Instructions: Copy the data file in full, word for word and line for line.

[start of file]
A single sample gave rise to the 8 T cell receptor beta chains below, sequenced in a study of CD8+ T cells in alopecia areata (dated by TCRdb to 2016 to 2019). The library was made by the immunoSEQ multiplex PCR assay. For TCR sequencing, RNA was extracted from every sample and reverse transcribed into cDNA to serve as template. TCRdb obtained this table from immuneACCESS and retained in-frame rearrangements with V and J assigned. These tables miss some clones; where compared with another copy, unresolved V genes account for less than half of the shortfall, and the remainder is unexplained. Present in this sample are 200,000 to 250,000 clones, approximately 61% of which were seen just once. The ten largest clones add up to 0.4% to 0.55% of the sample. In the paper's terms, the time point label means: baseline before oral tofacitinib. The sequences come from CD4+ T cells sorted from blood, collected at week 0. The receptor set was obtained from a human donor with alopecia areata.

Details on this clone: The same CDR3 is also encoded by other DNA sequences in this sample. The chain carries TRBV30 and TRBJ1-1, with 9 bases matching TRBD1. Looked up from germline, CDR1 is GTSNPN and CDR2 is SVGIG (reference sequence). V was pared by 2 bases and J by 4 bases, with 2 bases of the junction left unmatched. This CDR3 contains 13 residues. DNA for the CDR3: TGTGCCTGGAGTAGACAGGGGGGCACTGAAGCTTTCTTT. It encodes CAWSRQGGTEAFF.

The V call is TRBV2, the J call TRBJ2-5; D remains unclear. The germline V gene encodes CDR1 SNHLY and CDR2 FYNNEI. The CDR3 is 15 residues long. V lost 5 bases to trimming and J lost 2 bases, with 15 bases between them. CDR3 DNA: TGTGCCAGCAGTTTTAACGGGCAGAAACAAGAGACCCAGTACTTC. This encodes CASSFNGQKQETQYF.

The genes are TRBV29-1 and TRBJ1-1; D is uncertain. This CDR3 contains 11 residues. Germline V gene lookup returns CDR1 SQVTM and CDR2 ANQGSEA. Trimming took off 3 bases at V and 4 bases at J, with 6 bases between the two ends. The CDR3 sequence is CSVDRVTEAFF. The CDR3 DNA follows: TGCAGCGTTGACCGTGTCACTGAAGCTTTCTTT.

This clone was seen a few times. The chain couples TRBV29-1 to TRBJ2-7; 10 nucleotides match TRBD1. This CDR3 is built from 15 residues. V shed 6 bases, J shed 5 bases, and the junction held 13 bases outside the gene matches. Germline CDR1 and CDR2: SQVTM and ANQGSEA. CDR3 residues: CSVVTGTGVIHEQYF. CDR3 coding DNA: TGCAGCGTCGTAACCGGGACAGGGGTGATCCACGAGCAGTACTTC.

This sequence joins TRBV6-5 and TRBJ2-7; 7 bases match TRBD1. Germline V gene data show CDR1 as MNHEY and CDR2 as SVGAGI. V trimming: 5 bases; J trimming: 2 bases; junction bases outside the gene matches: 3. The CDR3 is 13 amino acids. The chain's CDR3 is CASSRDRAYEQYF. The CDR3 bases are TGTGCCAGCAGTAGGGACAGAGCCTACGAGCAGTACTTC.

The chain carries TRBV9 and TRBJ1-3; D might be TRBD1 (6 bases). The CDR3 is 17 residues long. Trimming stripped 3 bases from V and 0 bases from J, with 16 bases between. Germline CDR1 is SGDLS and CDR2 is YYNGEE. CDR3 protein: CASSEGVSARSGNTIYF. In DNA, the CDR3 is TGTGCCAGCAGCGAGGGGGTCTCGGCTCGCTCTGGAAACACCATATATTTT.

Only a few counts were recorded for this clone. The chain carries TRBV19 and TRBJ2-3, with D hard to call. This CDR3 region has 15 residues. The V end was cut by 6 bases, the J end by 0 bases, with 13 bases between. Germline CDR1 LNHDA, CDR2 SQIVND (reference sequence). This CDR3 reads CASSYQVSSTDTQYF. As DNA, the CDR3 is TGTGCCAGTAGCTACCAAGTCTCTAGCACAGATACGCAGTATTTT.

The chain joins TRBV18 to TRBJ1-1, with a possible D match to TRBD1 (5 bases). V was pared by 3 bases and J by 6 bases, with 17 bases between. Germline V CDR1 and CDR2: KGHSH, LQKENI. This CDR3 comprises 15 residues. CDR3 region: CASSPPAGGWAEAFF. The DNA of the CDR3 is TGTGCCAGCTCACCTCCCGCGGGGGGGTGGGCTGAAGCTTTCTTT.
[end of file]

A single sample gave rise to the 8 T cell receptor beta chains below, sequenced in a study of CD8+ T cells in alopecia areata (dated by TCRdb to 2016 to 2019). The library was made by the immunoSEQ multiplex PCR assay. For TCR sequencing, RNA was extracted from every sample and reverse transcribed into cDNA to serve as template. TCRdb obtained this table from immuneACCESS and retained in-frame rearrangements with V and J assigned. These tables miss some clones; where compared with another copy, unresolved V genes account for less than half of the shortfall, and the remainder is unexplained. Present in this sample are 200,000 to 250,000 clones, approximately 61% of which were seen just once. The ten largest clones add up to 0.4% to 0.55% of the sample. In the paper's terms, the time point label means: baseline before oral tofacitinib. The sequences come from CD4+ T cells sorted from blood, collected at week 0. The receptor set was obtained from a human donor with alopecia areata.

Details on this clone: The same CDR3 is also encoded by other DNA sequences in this sample. The chain carries TRBV30 and TRBJ1-1, with 9 bases matching TRBD1. Looked up from germline, CDR1 is GTSNPN and CDR2 is SVGIG (reference sequence). V was pared by 2 bases and J by 4 bases, with 2 bases of the junction left unmatched. This CDR3 contains 13 residues. DNA for the CDR3: TGTGCCTGGAGTAGACAGGGGGGCACTGAAGCTTTCTTT. It encodes CAWSRQGGTEAFF.

The V call is TRBV2, the J call TRBJ2-5; D remains unclear. The germline V gene encodes CDR1 SNHLY and CDR2 FYNNEI. The CDR3 is 15 residues long. V lost 5 bases to trimming and J lost 2 bases, with 15 bases between them. CDR3 DNA: TGTGCCAGCAGTTTTAACGGGCAGAAACAAGAGACCCAGTACTTC. This encodes CASSFNGQKQETQYF.

The genes are TRBV29-1 and TRBJ1-1; D is uncertain. This CDR3 contains 11 residues. Germline V gene lookup returns CDR1 SQVTM and CDR2 ANQGSEA. Trimming took off 3 bases at V and 4 bases at J, with 6 bases between the two ends. The CDR3 sequence is CSVDRVTEAFF. The CDR3 DNA follows: TGCAGCGTTGACCGTGTCACTGAAGCTTTCTTT.

This clone was seen a few times. The chain couples TRBV29-1 to TRBJ2-7; 10 nucleotides match TRBD1. This CDR3 is built from 15 residues. V shed 6 bases, J shed 5 bases, and the junction held 13 bases outside the gene matches. Germline CDR1 and CDR2: SQVTM and ANQGSEA. CDR3 residues: CSVVTGTGVIHEQYF. CDR3 coding DNA: TGCAGCGTCGTAACCGGGACAGGGGTGATCCACGAGCAGTACTTC.

This sequence joins TRBV6-5 and TRBJ2-7; 7 bases match TRBD1. Germline V gene data show CDR1 as MNHEY and CDR2 as SVGAGI. V trimming: 5 bases; J trimming: 2 bases; junction bases outside the gene matches: 3. The CDR3 is 13 amino acids. The chain's CDR3 is CASSRDRAYEQYF. The CDR3 bases are TGTGCCAGCAGTAGGGACAGAGCCTACGAGCAGTACTTC.

The chain carries TRBV9 and TRBJ1-3; D might be TRBD1 (6 bases). The CDR3 is 17 residues long. Trimming stripped 3 bases from V and 0 bases from J, with 16 bases between. Germline CDR1 is SGDLS and CDR2 is YYNGEE. CDR3 protein: CASSEGVSARSGNTIYF. In DNA, the CDR3 is TGTGCCAGCAGCGAGGGGGTCTCGGCTCGCTCTGGAAACACCATATATTTT.

Only a few counts were recorded for this clone. The chain carries TRBV19 and TRBJ2-3, with D hard to call. This CDR3 region has 15 residues. The V end was cut by 6 bases, the J end by 0 bases, with 13 bases between. Germline CDR1 LNHDA, CDR2 SQIVND (reference sequence). This CDR3 reads CASSYQVSSTDTQYF. As DNA, the CDR3 is TGTGCCAGTAGCTACCAAGTCTCTAGCACAGATACGCAGTATTTT.

The chain joins TRBV18 to TRBJ1-1, with a possible D match to TRBD1 (5 bases). V was pared by 3 bases and J by 6 bases, with 17 bases between. Germline V CDR1 and CDR2: KGHSH, LQKENI. This CDR3 comprises 15 residues. CDR3 region: CASSPPAGGWAEAFF. The DNA of the CDR3 is TGTGCCAGCTCACCTCCCGCGGGGGGGTGGGCTGAAGCTTTCTTT.